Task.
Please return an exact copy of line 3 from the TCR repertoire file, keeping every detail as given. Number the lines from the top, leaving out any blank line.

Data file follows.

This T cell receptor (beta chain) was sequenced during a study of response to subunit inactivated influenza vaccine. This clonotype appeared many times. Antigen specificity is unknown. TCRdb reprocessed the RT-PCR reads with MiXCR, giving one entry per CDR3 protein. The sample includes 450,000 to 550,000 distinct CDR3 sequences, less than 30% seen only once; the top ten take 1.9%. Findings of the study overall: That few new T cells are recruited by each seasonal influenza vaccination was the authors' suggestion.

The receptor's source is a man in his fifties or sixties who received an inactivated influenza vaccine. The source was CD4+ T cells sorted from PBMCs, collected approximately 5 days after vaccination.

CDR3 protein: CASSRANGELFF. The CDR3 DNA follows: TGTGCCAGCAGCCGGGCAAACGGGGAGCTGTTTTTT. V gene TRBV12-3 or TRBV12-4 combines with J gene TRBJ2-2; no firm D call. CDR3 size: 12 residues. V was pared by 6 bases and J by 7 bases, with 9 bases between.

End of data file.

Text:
CDR3 protein: CASSRANGELFF. The CDR3 DNA follows: TGTGCCAGCAGCCGGGCAAACGGGGAGCTGTTTTTT. V gene TRBV12-3 or TRBV12-4 combines with J gene TRBJ2-2; no firm D call. CDR3 size: 12 residues. V was pared by 6 bases and J by 7 bases, with 9 bases between.